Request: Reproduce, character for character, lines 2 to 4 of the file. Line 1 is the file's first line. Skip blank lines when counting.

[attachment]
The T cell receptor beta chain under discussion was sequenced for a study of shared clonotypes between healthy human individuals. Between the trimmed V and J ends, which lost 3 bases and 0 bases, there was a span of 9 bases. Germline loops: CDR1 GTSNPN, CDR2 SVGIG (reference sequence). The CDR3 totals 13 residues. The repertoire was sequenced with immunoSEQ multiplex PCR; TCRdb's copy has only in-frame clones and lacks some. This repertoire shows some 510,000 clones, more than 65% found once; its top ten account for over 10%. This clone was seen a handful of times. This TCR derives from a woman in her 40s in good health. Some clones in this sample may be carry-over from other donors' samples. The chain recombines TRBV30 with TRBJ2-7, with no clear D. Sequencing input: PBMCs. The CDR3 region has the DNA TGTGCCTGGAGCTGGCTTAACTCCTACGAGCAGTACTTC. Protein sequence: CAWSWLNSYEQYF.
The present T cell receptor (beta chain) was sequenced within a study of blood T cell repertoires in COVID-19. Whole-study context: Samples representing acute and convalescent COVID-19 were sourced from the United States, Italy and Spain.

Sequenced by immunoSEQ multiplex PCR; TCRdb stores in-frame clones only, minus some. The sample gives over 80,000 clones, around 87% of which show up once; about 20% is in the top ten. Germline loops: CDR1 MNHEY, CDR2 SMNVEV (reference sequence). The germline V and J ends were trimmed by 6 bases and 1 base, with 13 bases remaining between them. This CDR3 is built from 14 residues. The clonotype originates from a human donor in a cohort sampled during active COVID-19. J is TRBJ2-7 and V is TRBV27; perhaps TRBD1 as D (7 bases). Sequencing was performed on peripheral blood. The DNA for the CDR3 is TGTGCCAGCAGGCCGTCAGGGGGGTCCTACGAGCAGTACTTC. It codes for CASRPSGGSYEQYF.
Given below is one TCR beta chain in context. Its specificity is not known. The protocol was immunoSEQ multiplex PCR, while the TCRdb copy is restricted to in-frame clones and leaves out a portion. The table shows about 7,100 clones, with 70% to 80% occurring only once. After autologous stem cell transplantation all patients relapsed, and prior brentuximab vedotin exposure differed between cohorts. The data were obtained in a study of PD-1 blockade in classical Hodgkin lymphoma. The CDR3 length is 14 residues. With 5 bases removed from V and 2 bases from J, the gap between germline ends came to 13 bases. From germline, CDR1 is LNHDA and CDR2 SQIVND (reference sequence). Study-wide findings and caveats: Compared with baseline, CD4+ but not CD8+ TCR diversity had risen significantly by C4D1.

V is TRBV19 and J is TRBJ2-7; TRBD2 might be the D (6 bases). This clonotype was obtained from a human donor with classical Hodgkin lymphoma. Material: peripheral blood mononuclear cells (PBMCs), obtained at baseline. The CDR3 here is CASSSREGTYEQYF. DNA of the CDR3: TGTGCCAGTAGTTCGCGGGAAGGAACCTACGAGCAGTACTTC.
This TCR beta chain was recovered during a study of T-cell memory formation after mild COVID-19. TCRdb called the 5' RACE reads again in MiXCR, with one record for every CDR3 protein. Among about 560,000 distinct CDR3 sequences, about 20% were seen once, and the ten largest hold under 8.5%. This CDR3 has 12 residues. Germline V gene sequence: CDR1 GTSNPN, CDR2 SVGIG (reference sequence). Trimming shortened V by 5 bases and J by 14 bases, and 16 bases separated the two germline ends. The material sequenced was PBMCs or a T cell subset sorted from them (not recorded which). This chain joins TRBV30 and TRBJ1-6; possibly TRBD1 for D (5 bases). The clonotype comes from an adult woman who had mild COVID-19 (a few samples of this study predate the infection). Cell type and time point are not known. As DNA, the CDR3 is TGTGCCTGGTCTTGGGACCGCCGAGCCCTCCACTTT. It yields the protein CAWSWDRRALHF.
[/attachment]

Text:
The present T cell receptor (beta chain) was sequenced within a study of blood T cell repertoires in COVID-19. Whole-study context: Samples representing acute and convalescent COVID-19 were sourced from the United States, Italy and Spain.

Sequenced by immunoSEQ multiplex PCR; TCRdb stores in-frame clones only, minus some. The sample gives over 80,000 clones, around 87% of which show up once; about 20% is in the top ten. Germline loops: CDR1 MNHEY, CDR2 SMNVEV (reference sequence). The germline V and J ends were trimmed by 6 bases and 1 base, with 13 bases remaining between them. This CDR3 is built from 14 residues. The clonotype originates from a human donor in a cohort sampled during active COVID-19. J is TRBJ2-7 and V is TRBV27; perhaps TRBD1 as D (7 bases). Sequencing was performed on peripheral blood. The DNA for the CDR3 is TGTGCCAGCAGGCCGTCAGGGGGGTCCTACGAGCAGTACTTC. It codes for CASRPSGGSYEQYF.
Given below is one TCR beta chain in context. Its specificity is not known. The protocol was immunoSEQ multiplex PCR, while the TCRdb copy is restricted to in-frame clones and leaves out a portion. The table shows about 7,100 clones, with 70% to 80% occurring only once. After autologous stem cell transplantation all patients relapsed, and prior brentuximab vedotin exposure differed between cohorts. The data were obtained in a study of PD-1 blockade in classical Hodgkin lymphoma. The CDR3 length is 14 residues. With 5 bases removed from V and 2 bases from J, the gap between germline ends came to 13 bases. From germline, CDR1 is LNHDA and CDR2 SQIVND (reference sequence). Study-wide findings and caveats: Compared with baseline, CD4+ but not CD8+ TCR diversity had risen significantly by C4D1.